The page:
Ukrainian immigrants to Canada have often been portrayed in history as sturdy pioneer farmers cultivating the virgin land of the Canadian west. The essays in this collection challenge this stereotype by examining the varied experiences of Ukrainian-Canadians in their day-to-day roles as writers, intellectuals, national organizers, working-class wage earners, and inhabitants of cities and towns. Throughout, the contributors remain dedicated to promoting the study of ethnic, hyphenated histories as major currents in mainstream Canadian history. Topics explored include Ukrainian-Canadian radicalism, the consequences of the Cold War for Ukrainians both at home and abroad, the creation and maintenance of ethnic memories, and community discord embodied by pro-Nazis, Communists, and criminals. Re-Imagining Ukrainian-Canadians uses new sources and non-traditional methods of analysis to answer unstudied and often controversial questions within the field. Collectively, the essays challenge the older, essentialist definition of what it means to be Ukrainian-Canadian.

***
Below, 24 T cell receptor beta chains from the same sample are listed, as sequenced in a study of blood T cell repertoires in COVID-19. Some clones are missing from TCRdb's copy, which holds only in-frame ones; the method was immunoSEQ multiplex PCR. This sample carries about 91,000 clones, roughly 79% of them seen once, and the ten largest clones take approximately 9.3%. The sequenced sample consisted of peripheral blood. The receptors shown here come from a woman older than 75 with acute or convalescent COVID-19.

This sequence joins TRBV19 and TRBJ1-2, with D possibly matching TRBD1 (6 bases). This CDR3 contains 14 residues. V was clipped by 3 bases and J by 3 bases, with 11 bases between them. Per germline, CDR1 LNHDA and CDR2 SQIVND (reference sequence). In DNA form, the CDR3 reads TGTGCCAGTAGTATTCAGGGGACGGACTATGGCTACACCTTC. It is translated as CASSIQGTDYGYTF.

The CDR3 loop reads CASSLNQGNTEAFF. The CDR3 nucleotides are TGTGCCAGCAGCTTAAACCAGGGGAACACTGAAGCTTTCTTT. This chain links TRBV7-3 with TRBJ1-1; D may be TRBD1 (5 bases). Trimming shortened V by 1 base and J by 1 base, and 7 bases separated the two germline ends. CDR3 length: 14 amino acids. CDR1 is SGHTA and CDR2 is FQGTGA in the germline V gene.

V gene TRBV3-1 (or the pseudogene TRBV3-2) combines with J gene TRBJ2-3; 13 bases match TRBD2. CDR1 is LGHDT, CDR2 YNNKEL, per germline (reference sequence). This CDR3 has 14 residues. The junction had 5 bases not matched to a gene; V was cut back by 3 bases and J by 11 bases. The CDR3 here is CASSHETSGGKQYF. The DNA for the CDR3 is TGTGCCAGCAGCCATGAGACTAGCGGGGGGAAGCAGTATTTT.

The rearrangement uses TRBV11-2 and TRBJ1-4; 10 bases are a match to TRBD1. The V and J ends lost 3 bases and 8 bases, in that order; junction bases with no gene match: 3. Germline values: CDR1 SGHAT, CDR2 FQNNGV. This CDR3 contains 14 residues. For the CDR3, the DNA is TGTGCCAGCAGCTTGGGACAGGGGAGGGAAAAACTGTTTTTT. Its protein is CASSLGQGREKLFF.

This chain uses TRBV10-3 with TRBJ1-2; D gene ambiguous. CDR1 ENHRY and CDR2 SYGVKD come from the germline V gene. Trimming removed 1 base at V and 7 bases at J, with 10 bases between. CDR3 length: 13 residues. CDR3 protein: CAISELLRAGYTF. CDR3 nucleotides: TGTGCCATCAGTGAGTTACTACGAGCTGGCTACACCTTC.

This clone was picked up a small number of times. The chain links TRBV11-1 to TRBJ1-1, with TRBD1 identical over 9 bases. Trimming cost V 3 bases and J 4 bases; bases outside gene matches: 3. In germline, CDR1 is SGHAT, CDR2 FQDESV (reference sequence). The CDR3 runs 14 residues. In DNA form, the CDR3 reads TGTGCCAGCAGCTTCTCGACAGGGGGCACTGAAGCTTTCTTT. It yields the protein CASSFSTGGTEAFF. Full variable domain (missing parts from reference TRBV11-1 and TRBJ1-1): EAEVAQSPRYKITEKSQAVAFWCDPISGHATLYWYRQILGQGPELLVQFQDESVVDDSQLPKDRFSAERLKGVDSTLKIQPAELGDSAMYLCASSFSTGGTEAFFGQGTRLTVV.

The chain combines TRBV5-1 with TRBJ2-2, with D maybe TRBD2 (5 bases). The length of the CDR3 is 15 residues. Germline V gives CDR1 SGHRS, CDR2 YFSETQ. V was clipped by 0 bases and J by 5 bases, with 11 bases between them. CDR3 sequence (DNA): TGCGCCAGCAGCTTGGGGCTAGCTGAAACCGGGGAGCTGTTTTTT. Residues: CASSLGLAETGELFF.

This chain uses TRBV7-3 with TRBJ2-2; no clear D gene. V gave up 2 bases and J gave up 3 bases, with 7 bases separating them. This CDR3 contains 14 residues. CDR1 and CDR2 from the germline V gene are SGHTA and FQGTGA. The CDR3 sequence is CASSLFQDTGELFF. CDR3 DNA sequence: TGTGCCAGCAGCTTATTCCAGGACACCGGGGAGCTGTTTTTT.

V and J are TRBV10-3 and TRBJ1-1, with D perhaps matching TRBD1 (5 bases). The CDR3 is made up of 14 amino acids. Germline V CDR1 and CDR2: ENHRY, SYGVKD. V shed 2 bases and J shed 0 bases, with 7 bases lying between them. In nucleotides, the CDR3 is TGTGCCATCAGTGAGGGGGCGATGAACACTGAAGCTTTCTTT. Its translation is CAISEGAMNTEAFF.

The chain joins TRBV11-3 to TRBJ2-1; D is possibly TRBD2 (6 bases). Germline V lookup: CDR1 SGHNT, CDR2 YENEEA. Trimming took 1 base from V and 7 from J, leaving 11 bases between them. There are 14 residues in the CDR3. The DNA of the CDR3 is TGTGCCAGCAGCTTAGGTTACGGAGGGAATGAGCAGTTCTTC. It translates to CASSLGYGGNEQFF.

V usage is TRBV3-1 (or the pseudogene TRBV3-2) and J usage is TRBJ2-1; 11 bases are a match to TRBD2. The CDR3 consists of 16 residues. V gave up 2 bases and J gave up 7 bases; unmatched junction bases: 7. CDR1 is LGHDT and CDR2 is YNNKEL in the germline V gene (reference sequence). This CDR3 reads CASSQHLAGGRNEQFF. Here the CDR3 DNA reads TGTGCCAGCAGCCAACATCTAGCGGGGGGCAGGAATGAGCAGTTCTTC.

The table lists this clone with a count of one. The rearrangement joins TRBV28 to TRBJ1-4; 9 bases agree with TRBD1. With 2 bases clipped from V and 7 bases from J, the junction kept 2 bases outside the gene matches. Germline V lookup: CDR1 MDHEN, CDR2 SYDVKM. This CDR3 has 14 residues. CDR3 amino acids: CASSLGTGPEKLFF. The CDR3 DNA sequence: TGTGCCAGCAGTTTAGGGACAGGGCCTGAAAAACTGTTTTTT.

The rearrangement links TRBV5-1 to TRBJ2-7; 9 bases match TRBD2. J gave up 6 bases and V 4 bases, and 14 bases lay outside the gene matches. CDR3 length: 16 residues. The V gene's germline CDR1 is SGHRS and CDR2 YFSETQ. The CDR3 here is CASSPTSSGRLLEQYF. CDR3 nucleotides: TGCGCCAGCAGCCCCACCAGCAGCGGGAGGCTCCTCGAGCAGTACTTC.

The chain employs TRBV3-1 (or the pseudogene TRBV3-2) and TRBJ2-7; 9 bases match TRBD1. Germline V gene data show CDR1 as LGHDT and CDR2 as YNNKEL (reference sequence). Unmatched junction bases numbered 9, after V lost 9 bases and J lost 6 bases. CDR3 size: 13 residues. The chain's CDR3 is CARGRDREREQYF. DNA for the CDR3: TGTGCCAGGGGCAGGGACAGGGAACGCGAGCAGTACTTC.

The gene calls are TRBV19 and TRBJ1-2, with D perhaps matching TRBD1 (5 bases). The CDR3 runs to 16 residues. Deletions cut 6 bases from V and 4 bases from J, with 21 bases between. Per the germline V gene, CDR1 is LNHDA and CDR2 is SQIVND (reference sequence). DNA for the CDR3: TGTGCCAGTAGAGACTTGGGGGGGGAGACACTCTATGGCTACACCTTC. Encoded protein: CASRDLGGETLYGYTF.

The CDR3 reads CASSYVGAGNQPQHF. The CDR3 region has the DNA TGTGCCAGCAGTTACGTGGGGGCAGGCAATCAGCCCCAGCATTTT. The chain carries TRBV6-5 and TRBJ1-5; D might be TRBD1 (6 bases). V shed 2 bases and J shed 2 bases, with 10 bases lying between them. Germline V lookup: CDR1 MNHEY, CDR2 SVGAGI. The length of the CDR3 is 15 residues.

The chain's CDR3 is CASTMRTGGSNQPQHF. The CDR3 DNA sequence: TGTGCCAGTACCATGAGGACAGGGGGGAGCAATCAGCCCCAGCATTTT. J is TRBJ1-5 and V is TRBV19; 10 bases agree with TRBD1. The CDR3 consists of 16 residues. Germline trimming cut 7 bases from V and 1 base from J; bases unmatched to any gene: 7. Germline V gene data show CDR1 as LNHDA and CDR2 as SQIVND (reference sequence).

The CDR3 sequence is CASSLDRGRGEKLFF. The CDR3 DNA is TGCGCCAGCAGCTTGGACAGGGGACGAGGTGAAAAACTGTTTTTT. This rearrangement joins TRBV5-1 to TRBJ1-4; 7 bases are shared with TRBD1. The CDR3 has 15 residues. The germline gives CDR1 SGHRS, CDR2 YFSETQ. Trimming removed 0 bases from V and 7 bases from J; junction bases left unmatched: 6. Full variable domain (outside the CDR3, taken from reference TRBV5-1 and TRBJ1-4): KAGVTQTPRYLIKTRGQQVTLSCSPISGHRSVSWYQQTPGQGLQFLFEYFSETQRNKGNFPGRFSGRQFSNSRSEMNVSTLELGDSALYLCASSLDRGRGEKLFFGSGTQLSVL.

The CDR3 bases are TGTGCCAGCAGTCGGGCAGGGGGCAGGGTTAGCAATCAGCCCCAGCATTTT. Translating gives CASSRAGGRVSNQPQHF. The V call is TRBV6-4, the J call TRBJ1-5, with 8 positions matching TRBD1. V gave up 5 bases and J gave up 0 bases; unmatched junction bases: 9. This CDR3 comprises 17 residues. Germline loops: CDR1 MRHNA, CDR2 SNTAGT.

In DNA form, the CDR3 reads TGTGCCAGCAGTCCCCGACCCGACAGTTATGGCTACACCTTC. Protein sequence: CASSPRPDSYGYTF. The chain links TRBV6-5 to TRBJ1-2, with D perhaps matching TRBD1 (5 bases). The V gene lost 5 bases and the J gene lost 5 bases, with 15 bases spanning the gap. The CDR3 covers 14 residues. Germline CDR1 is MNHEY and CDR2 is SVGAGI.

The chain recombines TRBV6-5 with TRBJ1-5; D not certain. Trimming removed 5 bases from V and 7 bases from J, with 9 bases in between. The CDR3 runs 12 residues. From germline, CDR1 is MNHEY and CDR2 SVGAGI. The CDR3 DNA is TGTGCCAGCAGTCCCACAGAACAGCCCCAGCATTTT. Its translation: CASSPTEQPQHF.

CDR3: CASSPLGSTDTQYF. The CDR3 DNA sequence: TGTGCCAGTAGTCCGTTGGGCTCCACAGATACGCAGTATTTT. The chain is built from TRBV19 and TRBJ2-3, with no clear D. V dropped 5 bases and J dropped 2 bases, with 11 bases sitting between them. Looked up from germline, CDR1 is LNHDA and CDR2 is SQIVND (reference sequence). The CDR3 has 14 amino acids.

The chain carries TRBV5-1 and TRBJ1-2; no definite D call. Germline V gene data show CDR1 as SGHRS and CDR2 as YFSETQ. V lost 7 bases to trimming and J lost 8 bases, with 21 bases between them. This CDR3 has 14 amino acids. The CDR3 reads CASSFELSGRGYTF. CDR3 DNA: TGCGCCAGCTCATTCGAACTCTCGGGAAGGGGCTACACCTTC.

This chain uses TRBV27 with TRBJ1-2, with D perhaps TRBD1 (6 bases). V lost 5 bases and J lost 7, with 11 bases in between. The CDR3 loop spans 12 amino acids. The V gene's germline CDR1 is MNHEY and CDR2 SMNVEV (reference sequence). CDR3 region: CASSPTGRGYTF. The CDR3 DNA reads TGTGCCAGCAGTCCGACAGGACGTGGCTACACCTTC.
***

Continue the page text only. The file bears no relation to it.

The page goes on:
Rhonda L. Hinther is an associate professor in the Department of History at Brandon University. She is the co-editor of Re-imagining Ukrainian Canadians also published by University of Toronto Press. Jim Mochoruk is a professor in the Department of History at the University of North Dakota.